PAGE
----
Game on! the influence of video games on understanding of cancer-based therapies

Date
2020
Authors
Bacharz, Kelsey C.
Howard, Jordan R.
Smith, Patrick L
Journal Title
Journal ISSN
Volume Title
Publisher
North American Journal of Pyschology
Abstract
The awareness of how cancer treatments work to stop the spread of cancers is poorly understood and could potentially be explained through methods of active learning. Re-Mission 1, developed by HopeLab Industries, is a computer game that can be used by pediatric cancer patients to educate and prepare them for what they will experience in terms of cancer progression and treatment (Tate, Haritatos, & Cole, 2009). Pediatric patients who played this game were found to have improved motivation and self-understanding of their illness (Kato, Cole, Bradlyn, & Pollack, 2008). Seeing the success of Re-Mission 1, Re- Mission 2, a series of six different games that includes Re-Mission 2: Nanobot’s Revenge, was developed. The purpose of the present study was to see if Re-Mission 2: Nanobot’s Revenge would lead to an understanding of cancer physiology in the same way as Re-Mission 1, as well as to compare the relative effectiveness of text- and game-based materials in terms of their educational value (at short- and long-term intervals). The results indicated that playing Re-Mission 2: Nanobot’s Revenge yielded significant educational benefits similar to Re-Mission 1. Furthermore, while both the text- and game-based methods were effective educational tools for teaching participants about cancer physiology and treatment, the text-based method led to significantly higher memory recall than the game-based method. The use of video games further aided in memory persistence, which is important for the long-term nature of cancer diagnoses and accompanying treatments. (PsycInfo Database Record (c) 2020 APA, all rights reserved)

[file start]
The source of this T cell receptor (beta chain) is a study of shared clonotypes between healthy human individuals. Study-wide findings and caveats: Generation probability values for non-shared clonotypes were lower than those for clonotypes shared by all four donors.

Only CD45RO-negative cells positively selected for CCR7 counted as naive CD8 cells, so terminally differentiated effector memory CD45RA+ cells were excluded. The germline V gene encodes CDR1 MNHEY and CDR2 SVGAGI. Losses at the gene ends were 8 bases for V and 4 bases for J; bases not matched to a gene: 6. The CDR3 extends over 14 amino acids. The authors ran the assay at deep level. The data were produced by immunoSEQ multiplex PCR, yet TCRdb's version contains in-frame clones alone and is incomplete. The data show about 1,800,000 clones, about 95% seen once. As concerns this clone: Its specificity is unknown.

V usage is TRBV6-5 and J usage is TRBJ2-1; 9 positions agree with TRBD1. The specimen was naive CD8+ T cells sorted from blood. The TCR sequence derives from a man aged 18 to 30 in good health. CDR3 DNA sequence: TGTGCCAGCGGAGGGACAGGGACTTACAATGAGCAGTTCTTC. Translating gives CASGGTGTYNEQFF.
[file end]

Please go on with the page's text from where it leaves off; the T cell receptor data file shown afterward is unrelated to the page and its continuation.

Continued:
Description
Keywords
Cancer, Cancer in children, Health education
Citation
Bacharz, K. C., Howard, J. R., & Smith, P. L. (2020). Game on! The influence of video games on understanding of cancer-based therapies. North American Journal of Psychology, 22(2), 221–242.
DOI
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